Each year radiology vendors use the Radiological Society of North America (RSNA) meeting as a springboard to unveil their latest technologies. These launches usually correspond with trends in the imaging market or address the clinical limitations of current technology.
Editors from Diagnostic and Interventional Cardiology (DAIC) chose several of these as their choices for the most innovative new technology at RSNA 2015. The picks include new handheld point of care (POC) ultrasound systems, simplified cardiac MRI, real 3-D image review, 3-D visualization of small vessel perfusion on ultrasound, enhanced staff and patient radiation dose monitoring, and improved interventional navigation.
Watch the video “Editor's Choice of the Most Innovative New Technology at RSNA 2015” for additional information.
Point-of-Care Pocket Ultrasound Systems
Smartphones and tablet devices are finding increased usage in healthcare, and at RSNA 2015 Philips introduced the first app to turn a mobile device into a diagnostic ultrasound system. The Lumify system offers a linear or a phased array transducer that plugs into an Android phone or tablet micro USB port. The transducer performs most of the beam forming and image processing before sending the image data to the phone, where a cloud-based application and computing power finish the processing. The phone itself serves as the display screen. Images can then be transferred to a picture archiving and communication system (PACS) via wireless data transfer methods already available on the phones. Lumify is sold on a subscription basis, where the probe is rented for about $200 a month from Philips and the app is available as a free download.
Lumify is aimed at the POC market and is among several POC handheld ultrasound systems to recently enter the market. All of these systems are designed to simplify use, since most are being used by clinicians who are not trained sonographers.
The first of these devices, launched a couple years ago, was the GE Vscan system. It was questioned whether there was a need for these miniaturized ultrasound systems, but GE said it has now sold more than 15,000 Vscans. The company said about half of these sales were for the most recent version released at RSNA 2014, which offers a combined double-ended probe for both linear and phased array imaging.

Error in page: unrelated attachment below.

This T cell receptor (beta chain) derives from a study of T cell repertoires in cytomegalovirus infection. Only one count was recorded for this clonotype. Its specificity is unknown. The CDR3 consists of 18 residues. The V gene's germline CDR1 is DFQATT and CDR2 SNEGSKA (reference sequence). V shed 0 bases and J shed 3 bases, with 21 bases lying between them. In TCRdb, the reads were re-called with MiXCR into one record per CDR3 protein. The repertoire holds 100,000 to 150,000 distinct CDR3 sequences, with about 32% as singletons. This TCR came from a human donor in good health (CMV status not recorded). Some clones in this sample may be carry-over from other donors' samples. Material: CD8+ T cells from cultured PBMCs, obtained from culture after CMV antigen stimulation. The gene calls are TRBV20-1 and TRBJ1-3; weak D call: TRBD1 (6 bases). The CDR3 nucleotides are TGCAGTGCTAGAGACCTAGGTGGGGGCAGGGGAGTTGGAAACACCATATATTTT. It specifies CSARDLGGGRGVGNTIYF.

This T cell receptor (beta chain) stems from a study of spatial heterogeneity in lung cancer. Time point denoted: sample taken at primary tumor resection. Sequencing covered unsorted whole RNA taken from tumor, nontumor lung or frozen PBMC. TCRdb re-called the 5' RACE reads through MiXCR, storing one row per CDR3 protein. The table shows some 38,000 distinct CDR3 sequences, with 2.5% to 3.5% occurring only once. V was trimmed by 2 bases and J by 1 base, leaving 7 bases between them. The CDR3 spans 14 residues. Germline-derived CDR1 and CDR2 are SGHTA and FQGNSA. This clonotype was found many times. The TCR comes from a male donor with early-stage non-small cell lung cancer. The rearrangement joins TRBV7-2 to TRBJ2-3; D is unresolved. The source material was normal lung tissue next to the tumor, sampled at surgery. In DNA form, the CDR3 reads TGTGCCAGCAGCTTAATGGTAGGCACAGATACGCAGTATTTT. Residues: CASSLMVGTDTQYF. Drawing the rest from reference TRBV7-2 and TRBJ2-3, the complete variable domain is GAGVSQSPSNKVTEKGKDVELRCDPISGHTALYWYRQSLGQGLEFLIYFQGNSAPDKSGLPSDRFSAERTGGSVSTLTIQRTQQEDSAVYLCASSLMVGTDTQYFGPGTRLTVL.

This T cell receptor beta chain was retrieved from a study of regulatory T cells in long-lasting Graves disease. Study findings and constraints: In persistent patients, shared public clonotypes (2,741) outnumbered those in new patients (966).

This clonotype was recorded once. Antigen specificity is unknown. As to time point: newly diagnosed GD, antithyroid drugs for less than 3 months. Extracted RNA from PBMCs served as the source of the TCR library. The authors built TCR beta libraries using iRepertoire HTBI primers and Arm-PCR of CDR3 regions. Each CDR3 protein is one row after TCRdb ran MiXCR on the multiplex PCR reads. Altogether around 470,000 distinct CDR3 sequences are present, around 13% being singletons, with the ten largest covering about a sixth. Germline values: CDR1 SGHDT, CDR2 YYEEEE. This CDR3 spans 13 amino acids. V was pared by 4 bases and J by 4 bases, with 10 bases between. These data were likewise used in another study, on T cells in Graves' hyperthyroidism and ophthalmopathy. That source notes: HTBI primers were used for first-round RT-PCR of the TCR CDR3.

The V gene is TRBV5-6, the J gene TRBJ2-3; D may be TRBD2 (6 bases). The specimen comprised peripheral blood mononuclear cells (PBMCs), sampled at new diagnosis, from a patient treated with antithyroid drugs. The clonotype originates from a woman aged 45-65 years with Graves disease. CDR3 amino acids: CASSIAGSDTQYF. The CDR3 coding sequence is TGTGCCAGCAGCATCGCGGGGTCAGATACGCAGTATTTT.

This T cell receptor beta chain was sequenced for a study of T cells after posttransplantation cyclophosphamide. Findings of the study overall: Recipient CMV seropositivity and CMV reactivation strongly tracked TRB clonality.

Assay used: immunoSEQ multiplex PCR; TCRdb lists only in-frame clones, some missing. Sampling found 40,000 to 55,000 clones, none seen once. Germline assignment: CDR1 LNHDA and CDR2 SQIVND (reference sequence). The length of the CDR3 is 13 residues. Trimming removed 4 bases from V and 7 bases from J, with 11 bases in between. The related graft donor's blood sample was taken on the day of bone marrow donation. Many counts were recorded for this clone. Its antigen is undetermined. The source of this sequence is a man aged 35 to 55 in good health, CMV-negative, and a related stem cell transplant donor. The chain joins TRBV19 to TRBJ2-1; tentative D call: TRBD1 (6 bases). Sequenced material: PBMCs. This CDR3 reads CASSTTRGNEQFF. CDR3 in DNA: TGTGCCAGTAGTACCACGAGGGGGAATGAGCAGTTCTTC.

At RSNA 2015, Fujifim/Sonosite also released a new POC handheld ultrasound platform called iViz. Instead of being just another miniaturized POC ultrasound system, Fujifilm developed the device with the capability to make it a complete POC triage platform. It has front and rear facing cameras to enable JPEG image capture. It is Bluetooth enabled so it can connect with a variety of third-party patient testing devices, including wireless blood pressure cuffs, temperature control, pulse oximetry, blood sugar testing devices and others. The system already has an optional Bluetooth-enabled, simple-to-use strap on a 12-lead ECG recorder that delivers ECG strips with reporting and transmission functions.
The iViz is a dedicated tablet-sized device ergonomically designed to be held by one hand while still allowing the thumb to navigate the touchscreen controls. It enables 32 cm of tissue penetration, has color Doppler and images/data can be sent into a data cloud or directly into and EMR from the POC.
Simplifying Cardiac MRI